A study in Taiwan has found a link between the regular use of statins and reduced risk of dementia.
A large cohort of 34000 people aged 60+ in Taiwan was studied, around half of whom had been prescribed statins. They were followed over 10 years for the diagnosis of any type of dementia.
Writing in the International Journal of Cardiology, the researchers from the National Yang Ming University in Taipei discovered that statin users had a 22% lower risk of incident dementia over the period.
Risk reduction was greater among females than males, showing a 24% reduction in risk of dementia, compared with a 14% reduction in men. The study authors said the gender effect may be due to hormone-modulated pharmacologic or metabolic mechanisms.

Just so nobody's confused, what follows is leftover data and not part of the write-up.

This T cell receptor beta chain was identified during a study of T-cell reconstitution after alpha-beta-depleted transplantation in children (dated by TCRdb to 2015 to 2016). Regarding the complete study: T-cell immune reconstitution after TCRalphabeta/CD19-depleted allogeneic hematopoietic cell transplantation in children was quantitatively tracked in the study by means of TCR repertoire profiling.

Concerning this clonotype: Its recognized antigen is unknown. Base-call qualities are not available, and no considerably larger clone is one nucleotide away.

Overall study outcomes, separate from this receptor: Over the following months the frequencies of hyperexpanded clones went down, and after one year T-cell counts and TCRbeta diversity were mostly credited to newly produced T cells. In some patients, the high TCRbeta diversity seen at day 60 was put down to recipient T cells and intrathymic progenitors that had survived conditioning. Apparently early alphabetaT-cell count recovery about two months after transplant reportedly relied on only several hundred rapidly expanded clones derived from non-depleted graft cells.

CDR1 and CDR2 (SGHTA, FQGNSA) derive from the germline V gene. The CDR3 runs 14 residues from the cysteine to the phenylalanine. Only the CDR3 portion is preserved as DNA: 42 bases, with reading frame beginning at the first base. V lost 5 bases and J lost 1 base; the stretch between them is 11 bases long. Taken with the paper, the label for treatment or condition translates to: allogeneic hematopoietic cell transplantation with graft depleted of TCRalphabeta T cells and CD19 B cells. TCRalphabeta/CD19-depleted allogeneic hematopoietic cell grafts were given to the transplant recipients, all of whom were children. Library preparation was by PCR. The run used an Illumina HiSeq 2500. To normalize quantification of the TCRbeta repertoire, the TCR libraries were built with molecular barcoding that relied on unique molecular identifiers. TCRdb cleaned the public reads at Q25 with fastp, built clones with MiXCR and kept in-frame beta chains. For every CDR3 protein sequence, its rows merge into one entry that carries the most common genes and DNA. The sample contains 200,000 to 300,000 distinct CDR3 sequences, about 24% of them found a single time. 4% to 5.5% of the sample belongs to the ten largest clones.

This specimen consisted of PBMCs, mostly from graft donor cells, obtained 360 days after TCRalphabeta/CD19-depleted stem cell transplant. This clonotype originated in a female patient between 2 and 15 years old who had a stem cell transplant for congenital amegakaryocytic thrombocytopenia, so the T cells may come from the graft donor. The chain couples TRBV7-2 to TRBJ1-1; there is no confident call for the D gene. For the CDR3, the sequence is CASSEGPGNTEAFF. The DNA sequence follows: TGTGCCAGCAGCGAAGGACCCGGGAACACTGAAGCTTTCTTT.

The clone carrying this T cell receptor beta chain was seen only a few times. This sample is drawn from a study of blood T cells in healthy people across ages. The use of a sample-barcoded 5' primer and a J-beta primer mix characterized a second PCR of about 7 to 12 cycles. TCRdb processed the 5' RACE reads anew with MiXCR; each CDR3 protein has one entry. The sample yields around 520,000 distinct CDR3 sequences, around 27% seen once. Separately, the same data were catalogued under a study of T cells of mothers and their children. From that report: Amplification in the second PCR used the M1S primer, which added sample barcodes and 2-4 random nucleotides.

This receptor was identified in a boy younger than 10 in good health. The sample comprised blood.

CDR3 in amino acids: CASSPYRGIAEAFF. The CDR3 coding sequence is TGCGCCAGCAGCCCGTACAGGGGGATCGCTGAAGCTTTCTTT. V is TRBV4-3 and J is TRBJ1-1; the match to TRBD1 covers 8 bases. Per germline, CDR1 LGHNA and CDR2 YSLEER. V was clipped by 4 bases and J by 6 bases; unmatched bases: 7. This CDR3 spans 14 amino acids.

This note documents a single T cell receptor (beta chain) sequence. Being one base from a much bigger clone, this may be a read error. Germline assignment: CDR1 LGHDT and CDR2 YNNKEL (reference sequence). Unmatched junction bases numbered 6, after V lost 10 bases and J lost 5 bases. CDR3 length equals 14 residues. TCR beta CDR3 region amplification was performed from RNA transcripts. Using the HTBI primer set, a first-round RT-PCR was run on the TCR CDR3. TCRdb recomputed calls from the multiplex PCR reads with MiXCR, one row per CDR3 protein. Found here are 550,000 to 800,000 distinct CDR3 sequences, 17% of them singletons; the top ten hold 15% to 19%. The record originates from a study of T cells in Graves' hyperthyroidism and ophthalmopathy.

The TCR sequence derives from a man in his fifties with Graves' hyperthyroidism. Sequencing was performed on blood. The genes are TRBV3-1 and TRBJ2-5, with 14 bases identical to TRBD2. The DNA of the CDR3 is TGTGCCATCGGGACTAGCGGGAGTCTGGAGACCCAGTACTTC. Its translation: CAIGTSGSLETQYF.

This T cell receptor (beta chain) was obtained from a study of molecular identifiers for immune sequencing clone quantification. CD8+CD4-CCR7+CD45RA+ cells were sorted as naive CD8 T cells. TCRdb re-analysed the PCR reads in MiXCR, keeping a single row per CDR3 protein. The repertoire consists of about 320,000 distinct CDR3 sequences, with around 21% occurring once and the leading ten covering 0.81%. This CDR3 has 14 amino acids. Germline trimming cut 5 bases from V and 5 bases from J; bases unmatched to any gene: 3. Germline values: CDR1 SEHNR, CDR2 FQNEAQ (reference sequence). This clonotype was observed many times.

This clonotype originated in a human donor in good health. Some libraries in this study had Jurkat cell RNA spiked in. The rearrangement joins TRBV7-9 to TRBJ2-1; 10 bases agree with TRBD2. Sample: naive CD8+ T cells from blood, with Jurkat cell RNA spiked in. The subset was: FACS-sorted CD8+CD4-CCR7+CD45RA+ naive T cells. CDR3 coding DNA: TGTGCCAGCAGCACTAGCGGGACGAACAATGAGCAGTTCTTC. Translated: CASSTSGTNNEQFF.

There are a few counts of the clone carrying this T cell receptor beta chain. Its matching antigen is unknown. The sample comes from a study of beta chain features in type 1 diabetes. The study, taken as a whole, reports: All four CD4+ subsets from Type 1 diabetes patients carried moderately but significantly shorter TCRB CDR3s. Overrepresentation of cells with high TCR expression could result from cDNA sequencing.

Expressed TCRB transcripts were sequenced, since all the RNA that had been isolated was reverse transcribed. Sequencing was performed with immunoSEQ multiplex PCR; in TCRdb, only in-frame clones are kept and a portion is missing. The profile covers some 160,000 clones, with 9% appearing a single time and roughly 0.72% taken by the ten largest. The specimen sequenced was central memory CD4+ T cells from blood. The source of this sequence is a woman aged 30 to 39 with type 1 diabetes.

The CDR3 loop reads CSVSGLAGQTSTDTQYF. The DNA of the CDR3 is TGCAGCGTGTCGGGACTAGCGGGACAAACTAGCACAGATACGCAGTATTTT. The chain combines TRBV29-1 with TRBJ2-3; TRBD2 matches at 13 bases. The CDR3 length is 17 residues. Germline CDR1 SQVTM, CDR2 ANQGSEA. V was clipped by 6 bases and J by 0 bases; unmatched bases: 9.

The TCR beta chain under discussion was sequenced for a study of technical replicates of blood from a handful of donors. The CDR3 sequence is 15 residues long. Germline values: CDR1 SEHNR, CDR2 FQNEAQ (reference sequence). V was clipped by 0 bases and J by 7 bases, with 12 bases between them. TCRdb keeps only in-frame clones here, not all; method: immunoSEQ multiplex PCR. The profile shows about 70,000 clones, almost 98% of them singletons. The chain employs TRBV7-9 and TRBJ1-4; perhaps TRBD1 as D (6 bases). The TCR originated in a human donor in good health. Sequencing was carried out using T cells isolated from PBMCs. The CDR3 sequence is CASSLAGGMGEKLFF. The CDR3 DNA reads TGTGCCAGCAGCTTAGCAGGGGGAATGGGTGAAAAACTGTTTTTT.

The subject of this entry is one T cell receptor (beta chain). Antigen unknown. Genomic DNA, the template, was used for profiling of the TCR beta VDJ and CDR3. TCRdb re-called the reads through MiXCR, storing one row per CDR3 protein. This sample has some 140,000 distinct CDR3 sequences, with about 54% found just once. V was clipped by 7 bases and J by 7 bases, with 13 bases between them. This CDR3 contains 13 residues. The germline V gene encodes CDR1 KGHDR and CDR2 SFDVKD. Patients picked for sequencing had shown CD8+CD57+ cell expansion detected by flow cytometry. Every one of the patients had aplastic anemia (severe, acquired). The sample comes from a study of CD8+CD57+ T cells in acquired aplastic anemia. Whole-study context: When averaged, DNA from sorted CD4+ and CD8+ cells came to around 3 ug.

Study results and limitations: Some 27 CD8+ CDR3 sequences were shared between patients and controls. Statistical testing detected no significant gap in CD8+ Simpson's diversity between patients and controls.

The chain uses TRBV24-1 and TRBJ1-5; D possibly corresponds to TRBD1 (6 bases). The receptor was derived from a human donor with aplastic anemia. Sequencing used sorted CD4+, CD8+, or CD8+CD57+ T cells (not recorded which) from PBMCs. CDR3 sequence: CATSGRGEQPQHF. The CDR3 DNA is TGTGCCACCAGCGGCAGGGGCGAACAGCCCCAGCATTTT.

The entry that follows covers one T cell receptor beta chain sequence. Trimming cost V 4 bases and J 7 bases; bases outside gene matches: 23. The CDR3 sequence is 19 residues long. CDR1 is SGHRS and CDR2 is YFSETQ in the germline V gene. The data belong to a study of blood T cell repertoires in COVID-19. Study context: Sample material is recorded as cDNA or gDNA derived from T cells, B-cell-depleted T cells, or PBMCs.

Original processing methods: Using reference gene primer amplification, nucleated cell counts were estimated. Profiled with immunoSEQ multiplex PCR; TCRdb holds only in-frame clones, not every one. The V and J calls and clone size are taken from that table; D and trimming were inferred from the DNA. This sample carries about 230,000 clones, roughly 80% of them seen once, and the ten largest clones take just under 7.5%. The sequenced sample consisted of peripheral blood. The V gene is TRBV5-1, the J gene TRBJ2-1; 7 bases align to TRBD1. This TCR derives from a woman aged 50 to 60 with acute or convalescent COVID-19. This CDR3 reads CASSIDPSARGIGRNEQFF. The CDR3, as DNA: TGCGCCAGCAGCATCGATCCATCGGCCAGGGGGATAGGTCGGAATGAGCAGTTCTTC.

Risk reduction was also greatest with high-dose statins and with statin use for more than three years.
Researchers recorded people’s first prescription of statins, which are normally used to reduce blood cholesterol levels, and looked at their later development of dementia, incorporating comparisons of statin users with non-statin users.
It is not definitively known whether statins reduce the risk of dementia, and if so, how it is they act to reduce risk. The study also does not show whether statins reduce risk of all dementias, or only specific types.
There is presently no known method of preventing dementia, although it is possible that many of the same methods used to prevent heart disease may also help prevent it, particularly vascular dementia.